THE federal government on Monday, February 6, warned religious leaders against incendiary messages capable of causing religious war in the country.
It also said allegations bordering on Islamisation of Nigeria and persecution of Christians were mere fallacies.
It said conflicts between Muslims and Christians were often fuelled by political motivation, ethnic differences, extremism, intolerance and terrorism.
It said it was ludicrous that some leaders were accusing Nigerian military of arming Fulani herdsmen to kill Christians.
Lai Mohammed, minister of Information and Culture, made the government’s position known in an address at the Town Hall meeting for North-Central in Ilorin.
The session was the eighth in the series of the Town Hall Meetings which was started in Lagos on April 25, 2016 by President Muhammadu Buhari’s administration.
Mohammed said the government was worried about comments from religious leaders.
The minister said: “Without equivocating, let me say that a lot has been achieved by this administration, despite the challenges that we have faced since assuming office. But whatever has been achieved in all spheres will pale into insignificance if there is no peace in the country.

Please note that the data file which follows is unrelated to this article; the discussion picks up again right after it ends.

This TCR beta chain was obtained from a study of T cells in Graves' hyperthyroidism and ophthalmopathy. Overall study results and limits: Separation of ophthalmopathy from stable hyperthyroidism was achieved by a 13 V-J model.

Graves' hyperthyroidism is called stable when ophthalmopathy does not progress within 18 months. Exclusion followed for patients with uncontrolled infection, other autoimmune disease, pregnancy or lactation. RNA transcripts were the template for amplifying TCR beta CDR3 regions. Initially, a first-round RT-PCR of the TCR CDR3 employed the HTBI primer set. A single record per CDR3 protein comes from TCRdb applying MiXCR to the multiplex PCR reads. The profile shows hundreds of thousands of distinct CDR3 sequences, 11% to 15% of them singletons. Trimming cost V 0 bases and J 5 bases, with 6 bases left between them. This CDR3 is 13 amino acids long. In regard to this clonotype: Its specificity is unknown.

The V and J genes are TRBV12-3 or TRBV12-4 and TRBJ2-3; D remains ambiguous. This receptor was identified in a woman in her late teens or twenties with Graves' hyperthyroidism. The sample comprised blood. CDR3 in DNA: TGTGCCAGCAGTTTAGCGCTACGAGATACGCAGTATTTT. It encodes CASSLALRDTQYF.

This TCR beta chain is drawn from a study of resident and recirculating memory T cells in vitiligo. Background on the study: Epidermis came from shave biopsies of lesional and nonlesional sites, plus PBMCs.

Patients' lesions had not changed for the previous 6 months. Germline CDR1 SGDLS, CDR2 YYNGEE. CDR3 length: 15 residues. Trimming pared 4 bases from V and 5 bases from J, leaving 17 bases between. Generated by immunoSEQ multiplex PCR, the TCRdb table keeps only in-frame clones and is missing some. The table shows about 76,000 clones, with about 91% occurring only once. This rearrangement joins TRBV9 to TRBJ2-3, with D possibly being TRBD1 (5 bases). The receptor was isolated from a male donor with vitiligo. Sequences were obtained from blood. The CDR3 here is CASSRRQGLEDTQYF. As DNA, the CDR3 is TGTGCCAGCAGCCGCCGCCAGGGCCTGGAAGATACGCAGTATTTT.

“And there is no bigger threat to the peace and unity of our country today than religion-coated incendiary messages, which are being carelessly sent out there by some religious, political and opinion leaders.
“In recent times, the media has been increasingly awash with incendiary statements that seem designed to pitch the adherents of the two prominent religions in the country, Christians and Muslims against one another.”
He described as fallacies such insinuations that the government was either out to Islamize Nigeria or persecute Christians.
He added: “Such fallacies like the Islamisation of Nigeria, the killing of Christians by Muslims, the labelling of Nigeria as the most dangerous place for Christians in the world can only serve one purpose: trigger a religious war. Needless to say that no nation ever survives a religious war.
“Those who are making these allegations know that they are not true, but they have found in religion another tool to demonize the government of the day, divert attention from the government’s anti-corruption stance and create undue tension in the polity.
“Make no mistake about it, there have been conflicts between adherents of the two major religions in certain parts of the country. To now extrapolate from that to say Nigeria is the most dangerous place for Christians in the world is a disservice to Nigeria and an overkill.
“What those who are pushing this negative narrative about Nigeria do not know is that if they succeed in giving Nigeria a bad name in the comity of nations, they too will not escape the consequences that will result there from.
“The alleged Islamisation of Nigeria under the current administration is totally false and should be perceived in its entirety as a campaign of calumny.”
— Feb 6, 2017 @ 19:12 GMT